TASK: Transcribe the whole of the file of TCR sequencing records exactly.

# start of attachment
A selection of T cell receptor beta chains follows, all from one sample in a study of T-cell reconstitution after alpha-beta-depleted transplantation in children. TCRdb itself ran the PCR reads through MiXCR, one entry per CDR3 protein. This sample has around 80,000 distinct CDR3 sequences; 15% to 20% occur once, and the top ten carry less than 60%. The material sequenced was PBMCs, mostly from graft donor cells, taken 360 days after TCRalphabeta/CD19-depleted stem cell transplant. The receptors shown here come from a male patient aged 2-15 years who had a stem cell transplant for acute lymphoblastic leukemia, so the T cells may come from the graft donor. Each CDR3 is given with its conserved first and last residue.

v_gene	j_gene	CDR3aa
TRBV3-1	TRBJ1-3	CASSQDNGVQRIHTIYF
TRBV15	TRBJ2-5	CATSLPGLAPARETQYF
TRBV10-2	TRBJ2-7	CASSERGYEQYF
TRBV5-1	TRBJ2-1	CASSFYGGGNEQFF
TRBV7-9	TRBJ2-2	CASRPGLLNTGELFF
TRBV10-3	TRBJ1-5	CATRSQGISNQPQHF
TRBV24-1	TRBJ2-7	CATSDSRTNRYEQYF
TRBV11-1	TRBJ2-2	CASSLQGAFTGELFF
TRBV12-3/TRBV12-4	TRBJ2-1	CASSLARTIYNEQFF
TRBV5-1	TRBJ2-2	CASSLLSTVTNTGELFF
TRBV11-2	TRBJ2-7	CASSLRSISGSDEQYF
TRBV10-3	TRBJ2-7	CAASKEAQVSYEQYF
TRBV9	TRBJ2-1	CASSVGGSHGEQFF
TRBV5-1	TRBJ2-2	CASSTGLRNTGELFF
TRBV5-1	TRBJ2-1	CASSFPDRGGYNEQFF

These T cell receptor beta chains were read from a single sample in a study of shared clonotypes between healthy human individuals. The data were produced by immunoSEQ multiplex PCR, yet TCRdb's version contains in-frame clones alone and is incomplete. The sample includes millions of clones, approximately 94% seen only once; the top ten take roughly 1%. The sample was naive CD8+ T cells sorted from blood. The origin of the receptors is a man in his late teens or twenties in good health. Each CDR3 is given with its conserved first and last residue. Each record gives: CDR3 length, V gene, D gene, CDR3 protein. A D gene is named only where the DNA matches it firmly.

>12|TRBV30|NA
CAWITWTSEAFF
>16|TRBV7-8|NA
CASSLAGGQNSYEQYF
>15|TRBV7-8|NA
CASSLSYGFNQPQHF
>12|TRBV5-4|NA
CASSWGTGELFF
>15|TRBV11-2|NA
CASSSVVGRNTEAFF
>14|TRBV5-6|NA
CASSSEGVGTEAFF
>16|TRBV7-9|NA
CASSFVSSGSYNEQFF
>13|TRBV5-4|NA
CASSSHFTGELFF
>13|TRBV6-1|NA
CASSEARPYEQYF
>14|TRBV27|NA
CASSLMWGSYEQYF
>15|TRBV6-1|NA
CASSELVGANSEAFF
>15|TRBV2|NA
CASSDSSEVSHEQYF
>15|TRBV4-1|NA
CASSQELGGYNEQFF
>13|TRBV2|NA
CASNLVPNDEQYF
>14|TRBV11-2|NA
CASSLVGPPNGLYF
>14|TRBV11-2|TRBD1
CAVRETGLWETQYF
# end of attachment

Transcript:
A selection of T cell receptor beta chains follows, all from one sample in a study of T-cell reconstitution after alpha-beta-depleted transplantation in children. TCRdb itself ran the PCR reads through MiXCR, one entry per CDR3 protein. This sample has around 80,000 distinct CDR3 sequences; 15% to 20% occur once, and the top ten carry less than 60%. The material sequenced was PBMCs, mostly from graft donor cells, taken 360 days after TCRalphabeta/CD19-depleted stem cell transplant. The receptors shown here come from a male patient aged 2-15 years who had a stem cell transplant for acute lymphoblastic leukemia, so the T cells may come from the graft donor. Each CDR3 is given with its conserved first and last residue.

v_gene	j_gene	CDR3aa
TRBV3-1	TRBJ1-3	CASSQDNGVQRIHTIYF
TRBV15	TRBJ2-5	CATSLPGLAPARETQYF
TRBV10-2	TRBJ2-7	CASSERGYEQYF
TRBV5-1	TRBJ2-1	CASSFYGGGNEQFF
TRBV7-9	TRBJ2-2	CASRPGLLNTGELFF
TRBV10-3	TRBJ1-5	CATRSQGISNQPQHF
TRBV24-1	TRBJ2-7	CATSDSRTNRYEQYF
TRBV11-1	TRBJ2-2	CASSLQGAFTGELFF
TRBV12-3/TRBV12-4	TRBJ2-1	CASSLARTIYNEQFF
TRBV5-1	TRBJ2-2	CASSLLSTVTNTGELFF
TRBV11-2	TRBJ2-7	CASSLRSISGSDEQYF
TRBV10-3	TRBJ2-7	CAASKEAQVSYEQYF
TRBV9	TRBJ2-1	CASSVGGSHGEQFF
TRBV5-1	TRBJ2-2	CASSTGLRNTGELFF
TRBV5-1	TRBJ2-1	CASSFPDRGGYNEQFF

These T cell receptor beta chains were read from a single sample in a study of shared clonotypes between healthy human individuals. The data were produced by immunoSEQ multiplex PCR, yet TCRdb's version contains in-frame clones alone and is incomplete. The sample includes millions of clones, approximately 94% seen only once; the top ten take roughly 1%. The sample was naive CD8+ T cells sorted from blood. The origin of the receptors is a man in his late teens or twenties in good health. Each CDR3 is given with its conserved first and last residue. Each record gives: CDR3 length, V gene, D gene, CDR3 protein. A D gene is named only where the DNA matches it firmly.

>12|TRBV30|NA
CAWITWTSEAFF
>16|TRBV7-8|NA
CASSLAGGQNSYEQYF
>15|TRBV7-8|NA
CASSLSYGFNQPQHF
>12|TRBV5-4|NA
CASSWGTGELFF
>15|TRBV11-2|NA
CASSSVVGRNTEAFF
>14|TRBV5-6|NA
CASSSEGVGTEAFF
>16|TRBV7-9|NA
CASSFVSSGSYNEQFF
>13|TRBV5-4|NA
CASSSHFTGELFF
>13|TRBV6-1|NA
CASSEARPYEQYF
>14|TRBV27|NA
CASSLMWGSYEQYF
>15|TRBV6-1|NA
CASSELVGANSEAFF
>15|TRBV2|NA
CASSDSSEVSHEQYF
>15|TRBV4-1|NA
CASSQELGGYNEQFF
>13|TRBV2|NA
CASNLVPNDEQYF
>14|TRBV11-2|NA
CASSLVGPPNGLYF
>14|TRBV11-2|TRBD1
CAVRETGLWETQYF